The Lion, the Mouse and the Remake

The Lion King (1994) is one of the most beloved films in the house of mouse, and for many, it is their favorite. For one it’s a great film, however, I think it also has a lot to do with the timing. The Lion King along with the other titles in the Disney Renaissance were all exceptional, and all very much BINGED.

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If you think back to the eighties when the Betamax and VHS started to take off it was still a mostly rental experience. You would head down to the local video shop and rent the movie for a night or a few days. To buy one movie outright could cost close to $100 US, and that was back then. It’s understandable as film studios were scared of home video killing the movie theater experience and named absurd costs. By the nineties, nearly everyone with a tv owned a VHS player and the cost to buy a movie was now consumer-friendly. Enter the kids of the nineties. We owned every new Disney movie, and they weren’t released as frequently as today, so we spent a lot of time binging the same VHS over and over again. We ran those tapes so often that the tapes began to deteriorate. Basically, every child of the nineties could perform these movies off script like a performance of Shakespeare in the Park.

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Twenty-five years after The Lion King (1994) was released, I can still recall every scene. To this day the movie is not dated. Sadly, The Lion King (2019) is not good, but terrible even. The movie looks beautiful, sounds great, yet what looks like live-action animals talking ruins the movie. The talking works with some of the animals like Timon, Pumba, and Rafiki. Just not the lions, not at all. Even the characters mentioned don’t quite fit because the original voices are so engrained into us that we have trouble buying anyone else in the role. Disney really needed to get this one right for the fans of the original. The Jungle Book (2016) worked well because I don’t think we collectively remember the original as well. And from memory, the animals all worked for me. With The Lion King (2019), Jon Favreau shot it to look like a nature documentary and he should have gone all the way. First off take out all the spoken dialogue. Cut it down to eighty minutes. Keep the songs and just play them over the film. Have David Attenborough, or better yet Nathan Lane, the original Timon to narrate the film. These changes would take the movie from a meh to a woah.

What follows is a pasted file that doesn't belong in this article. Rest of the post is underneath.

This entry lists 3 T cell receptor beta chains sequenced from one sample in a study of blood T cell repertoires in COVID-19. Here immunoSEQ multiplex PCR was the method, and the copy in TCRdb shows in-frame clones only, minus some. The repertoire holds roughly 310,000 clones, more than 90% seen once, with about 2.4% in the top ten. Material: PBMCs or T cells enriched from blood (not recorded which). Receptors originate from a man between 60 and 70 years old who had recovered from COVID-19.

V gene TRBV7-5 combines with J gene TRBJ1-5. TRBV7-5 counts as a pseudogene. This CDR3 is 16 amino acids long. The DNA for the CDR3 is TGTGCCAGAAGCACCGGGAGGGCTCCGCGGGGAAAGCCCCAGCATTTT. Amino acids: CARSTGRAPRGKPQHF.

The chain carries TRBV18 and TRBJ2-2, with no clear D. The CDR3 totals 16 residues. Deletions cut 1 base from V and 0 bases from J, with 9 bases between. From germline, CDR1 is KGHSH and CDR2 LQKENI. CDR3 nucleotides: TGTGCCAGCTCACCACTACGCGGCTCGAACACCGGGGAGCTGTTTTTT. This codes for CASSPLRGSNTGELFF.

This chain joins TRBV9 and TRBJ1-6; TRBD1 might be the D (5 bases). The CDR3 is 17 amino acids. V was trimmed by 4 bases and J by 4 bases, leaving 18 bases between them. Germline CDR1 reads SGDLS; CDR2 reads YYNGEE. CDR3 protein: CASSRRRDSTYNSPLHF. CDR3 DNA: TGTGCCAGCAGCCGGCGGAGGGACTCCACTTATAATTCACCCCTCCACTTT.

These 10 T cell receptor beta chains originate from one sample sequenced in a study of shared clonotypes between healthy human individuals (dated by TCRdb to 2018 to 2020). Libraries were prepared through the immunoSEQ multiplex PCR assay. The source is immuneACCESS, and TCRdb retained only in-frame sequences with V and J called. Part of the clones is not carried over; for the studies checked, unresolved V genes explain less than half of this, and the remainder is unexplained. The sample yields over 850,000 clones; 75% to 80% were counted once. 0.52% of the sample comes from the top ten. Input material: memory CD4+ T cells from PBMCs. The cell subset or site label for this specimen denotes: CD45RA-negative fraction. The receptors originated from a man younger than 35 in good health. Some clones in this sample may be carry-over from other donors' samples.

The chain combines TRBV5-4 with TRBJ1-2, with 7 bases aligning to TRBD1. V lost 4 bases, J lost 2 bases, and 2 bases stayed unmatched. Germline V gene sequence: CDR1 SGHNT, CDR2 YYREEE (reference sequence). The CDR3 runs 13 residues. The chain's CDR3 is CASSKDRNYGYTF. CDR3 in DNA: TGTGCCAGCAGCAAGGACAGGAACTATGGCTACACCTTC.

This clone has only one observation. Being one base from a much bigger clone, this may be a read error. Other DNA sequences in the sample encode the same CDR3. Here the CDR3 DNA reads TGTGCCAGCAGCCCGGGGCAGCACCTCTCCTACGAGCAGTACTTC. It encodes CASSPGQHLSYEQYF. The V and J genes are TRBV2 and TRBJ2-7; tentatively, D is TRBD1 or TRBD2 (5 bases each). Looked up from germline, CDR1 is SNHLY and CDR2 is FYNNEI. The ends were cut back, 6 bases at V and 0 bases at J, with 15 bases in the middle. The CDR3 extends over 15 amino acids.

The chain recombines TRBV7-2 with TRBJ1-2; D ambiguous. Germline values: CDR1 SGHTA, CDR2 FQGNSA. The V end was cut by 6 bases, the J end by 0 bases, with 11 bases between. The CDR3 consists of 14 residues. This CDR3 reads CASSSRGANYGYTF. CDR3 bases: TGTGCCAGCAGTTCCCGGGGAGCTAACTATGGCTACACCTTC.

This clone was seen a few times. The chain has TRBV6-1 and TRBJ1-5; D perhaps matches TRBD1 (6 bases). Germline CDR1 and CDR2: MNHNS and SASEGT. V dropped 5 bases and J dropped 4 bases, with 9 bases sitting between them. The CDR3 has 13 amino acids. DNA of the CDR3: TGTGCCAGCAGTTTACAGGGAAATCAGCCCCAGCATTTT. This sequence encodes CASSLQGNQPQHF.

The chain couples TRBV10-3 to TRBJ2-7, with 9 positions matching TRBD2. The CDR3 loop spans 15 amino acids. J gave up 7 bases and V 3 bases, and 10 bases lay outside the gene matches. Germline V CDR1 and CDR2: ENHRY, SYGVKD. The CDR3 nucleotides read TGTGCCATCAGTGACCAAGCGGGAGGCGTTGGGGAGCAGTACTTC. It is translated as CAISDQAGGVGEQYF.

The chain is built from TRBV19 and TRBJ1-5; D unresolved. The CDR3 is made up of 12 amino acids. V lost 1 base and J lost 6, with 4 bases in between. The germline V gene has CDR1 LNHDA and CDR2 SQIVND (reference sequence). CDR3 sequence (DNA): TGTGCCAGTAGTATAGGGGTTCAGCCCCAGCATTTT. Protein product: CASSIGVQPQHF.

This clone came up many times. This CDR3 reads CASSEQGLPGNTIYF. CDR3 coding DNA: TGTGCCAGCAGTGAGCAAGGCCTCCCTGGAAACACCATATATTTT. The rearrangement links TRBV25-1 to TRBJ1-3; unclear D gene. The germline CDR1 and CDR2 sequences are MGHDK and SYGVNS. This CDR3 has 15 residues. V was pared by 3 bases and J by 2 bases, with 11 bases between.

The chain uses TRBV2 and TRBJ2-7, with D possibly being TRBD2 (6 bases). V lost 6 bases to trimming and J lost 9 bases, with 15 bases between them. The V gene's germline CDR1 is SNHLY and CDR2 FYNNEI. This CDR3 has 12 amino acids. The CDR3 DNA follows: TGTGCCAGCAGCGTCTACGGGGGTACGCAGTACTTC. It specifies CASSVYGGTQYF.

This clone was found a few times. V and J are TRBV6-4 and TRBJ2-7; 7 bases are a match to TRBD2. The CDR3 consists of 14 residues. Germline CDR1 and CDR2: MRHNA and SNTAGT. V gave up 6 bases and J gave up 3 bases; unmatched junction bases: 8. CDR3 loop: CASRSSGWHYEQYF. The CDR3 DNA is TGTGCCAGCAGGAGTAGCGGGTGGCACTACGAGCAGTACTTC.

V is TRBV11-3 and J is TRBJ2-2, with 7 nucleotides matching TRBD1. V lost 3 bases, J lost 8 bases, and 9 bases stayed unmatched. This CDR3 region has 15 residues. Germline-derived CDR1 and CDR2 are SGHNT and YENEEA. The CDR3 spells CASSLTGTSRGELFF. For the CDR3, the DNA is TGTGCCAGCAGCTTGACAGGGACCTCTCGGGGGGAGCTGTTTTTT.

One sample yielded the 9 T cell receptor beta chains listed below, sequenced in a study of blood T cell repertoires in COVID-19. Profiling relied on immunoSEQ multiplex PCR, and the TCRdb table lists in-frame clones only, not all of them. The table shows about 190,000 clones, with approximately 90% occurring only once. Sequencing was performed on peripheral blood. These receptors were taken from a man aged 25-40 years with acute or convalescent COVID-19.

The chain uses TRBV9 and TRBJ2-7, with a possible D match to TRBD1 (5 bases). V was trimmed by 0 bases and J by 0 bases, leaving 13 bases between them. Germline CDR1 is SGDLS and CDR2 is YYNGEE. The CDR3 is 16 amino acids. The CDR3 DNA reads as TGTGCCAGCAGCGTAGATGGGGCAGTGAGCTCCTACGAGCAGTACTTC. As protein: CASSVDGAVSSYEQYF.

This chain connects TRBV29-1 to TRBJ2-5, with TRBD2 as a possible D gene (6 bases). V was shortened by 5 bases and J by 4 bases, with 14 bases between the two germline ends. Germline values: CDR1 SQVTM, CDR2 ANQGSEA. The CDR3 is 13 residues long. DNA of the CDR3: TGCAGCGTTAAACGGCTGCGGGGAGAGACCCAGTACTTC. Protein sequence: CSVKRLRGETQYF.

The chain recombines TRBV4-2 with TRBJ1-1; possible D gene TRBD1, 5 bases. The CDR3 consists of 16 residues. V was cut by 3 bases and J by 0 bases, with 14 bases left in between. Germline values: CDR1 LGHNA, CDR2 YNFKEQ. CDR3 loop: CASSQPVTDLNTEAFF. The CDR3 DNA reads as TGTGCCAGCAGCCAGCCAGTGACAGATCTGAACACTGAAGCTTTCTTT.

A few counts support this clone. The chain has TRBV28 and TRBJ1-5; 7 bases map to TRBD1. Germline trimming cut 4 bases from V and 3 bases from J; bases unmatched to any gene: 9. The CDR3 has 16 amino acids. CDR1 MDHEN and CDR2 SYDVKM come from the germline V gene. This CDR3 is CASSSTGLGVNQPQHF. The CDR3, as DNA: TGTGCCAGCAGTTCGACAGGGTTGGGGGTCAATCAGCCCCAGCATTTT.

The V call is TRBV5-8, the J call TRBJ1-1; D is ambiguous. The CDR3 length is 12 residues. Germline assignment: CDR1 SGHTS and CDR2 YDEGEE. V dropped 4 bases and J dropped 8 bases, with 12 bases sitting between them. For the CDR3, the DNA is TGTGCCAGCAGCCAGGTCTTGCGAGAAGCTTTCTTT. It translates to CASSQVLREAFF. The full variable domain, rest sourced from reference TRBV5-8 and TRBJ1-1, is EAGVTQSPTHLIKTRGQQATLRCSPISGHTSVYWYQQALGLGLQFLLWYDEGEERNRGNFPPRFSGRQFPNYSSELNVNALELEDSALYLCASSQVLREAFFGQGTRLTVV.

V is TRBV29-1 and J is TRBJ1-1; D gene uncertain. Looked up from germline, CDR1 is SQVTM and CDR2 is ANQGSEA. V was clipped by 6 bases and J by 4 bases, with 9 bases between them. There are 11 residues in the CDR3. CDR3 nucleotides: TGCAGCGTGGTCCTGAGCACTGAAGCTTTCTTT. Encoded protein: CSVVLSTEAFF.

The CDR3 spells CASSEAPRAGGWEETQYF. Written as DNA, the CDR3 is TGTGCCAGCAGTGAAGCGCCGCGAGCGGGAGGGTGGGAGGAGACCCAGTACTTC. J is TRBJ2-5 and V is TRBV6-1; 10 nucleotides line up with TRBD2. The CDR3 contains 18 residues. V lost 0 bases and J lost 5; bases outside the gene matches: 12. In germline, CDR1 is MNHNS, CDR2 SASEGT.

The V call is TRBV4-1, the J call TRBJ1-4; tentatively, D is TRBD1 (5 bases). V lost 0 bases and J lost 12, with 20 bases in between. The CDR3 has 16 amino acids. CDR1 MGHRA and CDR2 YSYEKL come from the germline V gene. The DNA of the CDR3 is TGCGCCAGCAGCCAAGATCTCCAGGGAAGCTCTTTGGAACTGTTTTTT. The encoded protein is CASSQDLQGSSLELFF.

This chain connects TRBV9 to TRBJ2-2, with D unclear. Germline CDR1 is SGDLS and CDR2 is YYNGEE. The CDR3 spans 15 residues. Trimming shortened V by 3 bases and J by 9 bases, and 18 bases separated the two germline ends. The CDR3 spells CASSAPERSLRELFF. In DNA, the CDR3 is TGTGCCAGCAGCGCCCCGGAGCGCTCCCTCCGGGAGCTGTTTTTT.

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I’m sure there are defenders for The Lion King (2019), but it falls in the same category as live-action movies with talking animals to me. It’s hard to not see Disney using this film as a cash grab because.. well, a billion in revenue already? That’s more than the original made. In another twenty-five years, this version will be dated and the animated will continue to be a classic enjoyed by everyone.

Long Live the King (94)!

Robert Ring

Movies in the Digital Age

I was a serious collector of DVDs from the mid-2000s. I amassed thousands of DVDs. I would buy more than I could watch, and to this day I still own much more than I have seen. The great thing about owning physical copies is the ability to view the title whenever I choose. By doing this I was able to grow my knowledge outside the norm of most. I own and re-watch nearly every television show from the 90s, making it feel as if I spent my teens during that time instead of my 1s and 2s. Then I would have no one to talk about my experiences with these shows because they had no idea what something like Northern Exposure or Twin Peaks is. Streaming has effectively started bringing people that were once like me to the front. I love streaming services for that fact. You get to have all these watercooler moments with people and share in your love for the latest season or movie that hits one of these services.

I rotate between Netflix, Stan, and Amazon. Amazon is the weakest. Stan is perhaps the one I use most, and I think its library of content is similar to Hulu. Netflix is like a made for tv cinema with new attractions debuting every week. Then there are times where I know what I want to watch and spend about twenty minutes looking for it. Alternatively, I search for the title on Just Watch, but usually, I think I remember which streaming service I saw it on, and find myself nearly always wrong. Other times you cannot find it at all. Then I’m forced to search online stores to see if it’s still in print. Even worse is when it’s not available in the country, and you need to order overseas. Look at Say Anything, and it’s one of my favorite movies of all time. You can’t buy it here, and I think you can only stream it on iTunes. I get why some titles are only available on specific streaming services, but why are some just straight out unavailable? Even streaming services only keep content on there for a certain amount of time. And it’s times like that when I’m happy with my collection of physical discs. Overall, it’s not all bad compared to the era of VHS, and at least we all kind of share the same film and television lexicon, while people like me need to help steer others to the stuff, not in the readily accessible content. I like where we are at, for now.

Robert Ring